Monday, August 15, 2011

End of an Era

So, Sunday was my last day at the aquarium for at least a year.  I know that it will always be there and I would be welcome back in a heartbeat, but I cannot help to feel upset.
For the last 2 years or so, the aquarium has been my weekly excitement that has kept me guessing what would happen that week (much like a good sitcom). Yet, as I left on Friday, I couldn't help but be sad.
The next year I will be away on three seas then, if I do decide to actively pursue vet school, I will have to spend my free time at a vet office and not playing with my favorite sea creatures (since only 1 school offers a marine vet program). I want to say I could do both, and maybe I can, but going into senior year with 4 lab classes a semester, this seems unlikely.
But, even though I am extremely sad, I do not want to make this a sad post. Instead, I want to highlight the last 2 years and the amazing times I have had.
Starting out in the freshwater gallery with Scott gave me my first year. During this time, I swam with catfish larger than myself, snorkled with anacondas, went on herring collecting trips, and assisted in an anaconda giving birth. This gallery truly allowed me to learn the basics of the marine world. Every day I was there, I learned more than I could possibly imagine and it solidified my desire to preserve the marine world.
Newborn anaconda
After a year of freshwater, I went to the other side of the building to work in Cold marine with bill. This gallery (although absolutely bitter in the winter), was a more advanced gallery that presented some more challenging creatures. Don't get me wrong, anacondas and electric eels are not docile but the animals in cold marine were more feisty, maybe it was the colder water. Here, I was exposed to a large increase in responsibility. My first 3 months, Bill was gone and I was in charge of the gallery every Sunday. This included learning to pick up lobsters with my bare hands, being the primary caretaker of red belly cooters (care and scientific measurement), working with some of the most opinionated fish I have ever seen, and, of course, taking care of the giant pacific octopus (Athena). While I was in this gallery for 10 months, I quickly learned the personalities of these creatures and their care. Freshwater and cold marine are completely different ecosystems and the creatures reflect this. It's nice to go scuba diving now and be able to identify what I see.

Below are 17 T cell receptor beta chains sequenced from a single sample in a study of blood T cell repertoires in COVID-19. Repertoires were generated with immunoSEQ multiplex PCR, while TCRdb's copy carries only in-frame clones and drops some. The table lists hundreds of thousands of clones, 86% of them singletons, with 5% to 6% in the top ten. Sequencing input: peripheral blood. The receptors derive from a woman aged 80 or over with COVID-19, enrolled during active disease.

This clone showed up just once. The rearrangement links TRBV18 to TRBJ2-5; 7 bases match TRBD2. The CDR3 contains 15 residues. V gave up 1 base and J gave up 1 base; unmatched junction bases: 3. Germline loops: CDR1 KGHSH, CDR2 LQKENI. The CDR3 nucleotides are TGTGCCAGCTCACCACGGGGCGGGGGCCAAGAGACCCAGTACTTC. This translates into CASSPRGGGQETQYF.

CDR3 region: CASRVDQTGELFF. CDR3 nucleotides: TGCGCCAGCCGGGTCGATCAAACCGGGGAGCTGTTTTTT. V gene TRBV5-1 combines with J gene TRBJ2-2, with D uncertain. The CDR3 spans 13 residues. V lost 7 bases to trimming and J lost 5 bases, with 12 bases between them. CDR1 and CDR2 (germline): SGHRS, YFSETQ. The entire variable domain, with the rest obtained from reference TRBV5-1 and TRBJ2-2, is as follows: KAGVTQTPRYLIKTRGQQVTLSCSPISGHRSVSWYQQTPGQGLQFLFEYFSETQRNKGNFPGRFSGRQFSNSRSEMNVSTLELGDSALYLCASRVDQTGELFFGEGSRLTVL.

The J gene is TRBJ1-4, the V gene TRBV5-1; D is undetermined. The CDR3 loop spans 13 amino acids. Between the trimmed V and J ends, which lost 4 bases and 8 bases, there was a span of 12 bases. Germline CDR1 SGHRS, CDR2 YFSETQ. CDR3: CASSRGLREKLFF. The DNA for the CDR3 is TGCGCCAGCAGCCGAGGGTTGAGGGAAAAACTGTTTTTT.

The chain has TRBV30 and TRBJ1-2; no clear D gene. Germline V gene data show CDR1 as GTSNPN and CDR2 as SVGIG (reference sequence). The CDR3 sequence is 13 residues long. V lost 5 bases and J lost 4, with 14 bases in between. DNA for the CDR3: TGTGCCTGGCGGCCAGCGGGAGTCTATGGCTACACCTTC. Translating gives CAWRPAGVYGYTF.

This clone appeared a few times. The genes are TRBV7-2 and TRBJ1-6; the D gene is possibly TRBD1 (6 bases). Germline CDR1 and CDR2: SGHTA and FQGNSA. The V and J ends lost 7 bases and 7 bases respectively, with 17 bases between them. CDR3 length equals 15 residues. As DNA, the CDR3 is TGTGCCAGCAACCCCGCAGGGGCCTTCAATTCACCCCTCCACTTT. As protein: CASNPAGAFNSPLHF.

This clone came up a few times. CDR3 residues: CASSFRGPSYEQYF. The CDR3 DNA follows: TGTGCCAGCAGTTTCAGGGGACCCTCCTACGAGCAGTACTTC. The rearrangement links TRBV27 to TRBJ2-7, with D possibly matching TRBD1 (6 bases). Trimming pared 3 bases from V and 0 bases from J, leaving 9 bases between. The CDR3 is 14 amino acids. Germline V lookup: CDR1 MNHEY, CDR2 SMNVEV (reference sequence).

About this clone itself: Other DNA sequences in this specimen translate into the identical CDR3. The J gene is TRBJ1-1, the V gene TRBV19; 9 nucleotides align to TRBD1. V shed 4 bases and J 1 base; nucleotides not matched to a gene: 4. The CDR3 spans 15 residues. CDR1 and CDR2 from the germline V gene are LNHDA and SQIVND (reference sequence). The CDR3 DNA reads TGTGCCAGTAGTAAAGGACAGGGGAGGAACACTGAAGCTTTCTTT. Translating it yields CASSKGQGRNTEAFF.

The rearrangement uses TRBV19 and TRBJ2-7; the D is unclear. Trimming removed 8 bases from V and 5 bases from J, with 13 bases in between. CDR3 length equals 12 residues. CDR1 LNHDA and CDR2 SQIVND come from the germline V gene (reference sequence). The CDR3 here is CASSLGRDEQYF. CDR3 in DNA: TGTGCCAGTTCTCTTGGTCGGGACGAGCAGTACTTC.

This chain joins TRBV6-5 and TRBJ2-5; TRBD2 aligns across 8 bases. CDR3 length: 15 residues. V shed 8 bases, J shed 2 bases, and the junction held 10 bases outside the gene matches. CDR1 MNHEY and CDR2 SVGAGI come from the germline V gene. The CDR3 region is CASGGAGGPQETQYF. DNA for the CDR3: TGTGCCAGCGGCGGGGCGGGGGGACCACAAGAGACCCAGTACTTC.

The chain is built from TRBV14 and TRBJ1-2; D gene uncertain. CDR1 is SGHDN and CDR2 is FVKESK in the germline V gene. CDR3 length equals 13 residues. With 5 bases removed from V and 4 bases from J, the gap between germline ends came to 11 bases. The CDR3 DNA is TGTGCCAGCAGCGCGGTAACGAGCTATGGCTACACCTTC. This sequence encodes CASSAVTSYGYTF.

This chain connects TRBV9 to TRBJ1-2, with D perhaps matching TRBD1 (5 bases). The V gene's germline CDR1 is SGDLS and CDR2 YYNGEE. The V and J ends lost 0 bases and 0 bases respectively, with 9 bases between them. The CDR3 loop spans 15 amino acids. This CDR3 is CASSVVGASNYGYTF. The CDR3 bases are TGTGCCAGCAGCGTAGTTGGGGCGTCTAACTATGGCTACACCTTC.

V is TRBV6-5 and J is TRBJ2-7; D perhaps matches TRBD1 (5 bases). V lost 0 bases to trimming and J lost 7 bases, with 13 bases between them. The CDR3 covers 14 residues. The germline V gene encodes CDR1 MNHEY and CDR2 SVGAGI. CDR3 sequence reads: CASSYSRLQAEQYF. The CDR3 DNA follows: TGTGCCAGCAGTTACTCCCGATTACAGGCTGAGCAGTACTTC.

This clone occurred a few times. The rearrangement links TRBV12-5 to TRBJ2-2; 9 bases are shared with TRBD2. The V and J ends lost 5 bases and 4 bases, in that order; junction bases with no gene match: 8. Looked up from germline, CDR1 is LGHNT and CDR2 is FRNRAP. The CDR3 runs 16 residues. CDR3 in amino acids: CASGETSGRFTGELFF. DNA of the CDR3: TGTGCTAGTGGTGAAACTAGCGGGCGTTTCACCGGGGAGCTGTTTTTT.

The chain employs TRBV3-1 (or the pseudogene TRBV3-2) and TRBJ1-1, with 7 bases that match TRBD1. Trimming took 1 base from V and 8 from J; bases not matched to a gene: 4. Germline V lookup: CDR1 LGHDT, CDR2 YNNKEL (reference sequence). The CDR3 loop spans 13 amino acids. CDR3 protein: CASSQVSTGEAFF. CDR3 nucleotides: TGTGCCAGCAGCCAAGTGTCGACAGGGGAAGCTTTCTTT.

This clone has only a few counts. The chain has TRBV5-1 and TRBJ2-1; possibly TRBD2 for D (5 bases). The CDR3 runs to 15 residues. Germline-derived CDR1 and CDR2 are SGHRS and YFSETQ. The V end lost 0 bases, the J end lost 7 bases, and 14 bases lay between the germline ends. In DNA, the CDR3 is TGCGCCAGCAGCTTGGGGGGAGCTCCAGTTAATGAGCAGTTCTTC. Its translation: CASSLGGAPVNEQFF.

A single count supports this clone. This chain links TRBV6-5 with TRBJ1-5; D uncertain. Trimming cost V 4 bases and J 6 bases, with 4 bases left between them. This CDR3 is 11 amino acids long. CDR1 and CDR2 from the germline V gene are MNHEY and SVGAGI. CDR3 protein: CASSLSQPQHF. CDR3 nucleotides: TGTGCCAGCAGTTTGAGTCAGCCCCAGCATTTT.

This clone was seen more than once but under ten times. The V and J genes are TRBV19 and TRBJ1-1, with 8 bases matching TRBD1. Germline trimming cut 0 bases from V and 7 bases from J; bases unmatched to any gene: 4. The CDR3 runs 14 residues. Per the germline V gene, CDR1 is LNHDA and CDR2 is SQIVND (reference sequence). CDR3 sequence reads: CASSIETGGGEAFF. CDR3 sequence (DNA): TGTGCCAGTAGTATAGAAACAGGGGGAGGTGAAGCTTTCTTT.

Me and Athena
Cold Marine also had me doing odd jobs in the temperate and tropical galleries. In temperate I was given the extreme honor of working with leafy and weedy sea dragons while in tropical I was exposed to my beloved coral.
Than, this past month, I have been working in the tropical gallery. This work solidified my knowledge of the tropical world and helped prepare me for three seas.
I also, outside of the galleries, was able to shadow a stingray neutering surgery. This was the first of its kind and allowed me to see what a marine vet actually does. I want in!

Looking back, although I gave a very basic over view, has produced some of my fondest memories and changed who I am immensely. I hope to be back in a year and, if I am otherwise pulled away, thank you New England Aquarium.

Monday, August 8, 2011

Summer in a nutshell

Well, it is quite obvious that I have been MIA. I am sorry, but it has been due to the busy work not due to a lack of interest!
Since I leave for Three Seas in less than a month (!) I thought it would be a good idea to wrap up the summer.

So, this summer produced some high and low points. The lowest was when my beloved octopus, Athena, passed away. She was 2.5 years old (they only live to about 3), was 10 ft across and weighted 22 lbs. The day I heard this I was at the scuba shop and started to cry. I want to thank my family and friends for all of their support through this time. I won't forget the first day I came in, about 3 days after she passed, and saw her beak on my bosses desk and her tank disassembled.  Naturally I was heart broken but I feel blessed to have had such a connection with her. I ended up switching galleries and spent the rest of the summer working in the tropical gallery.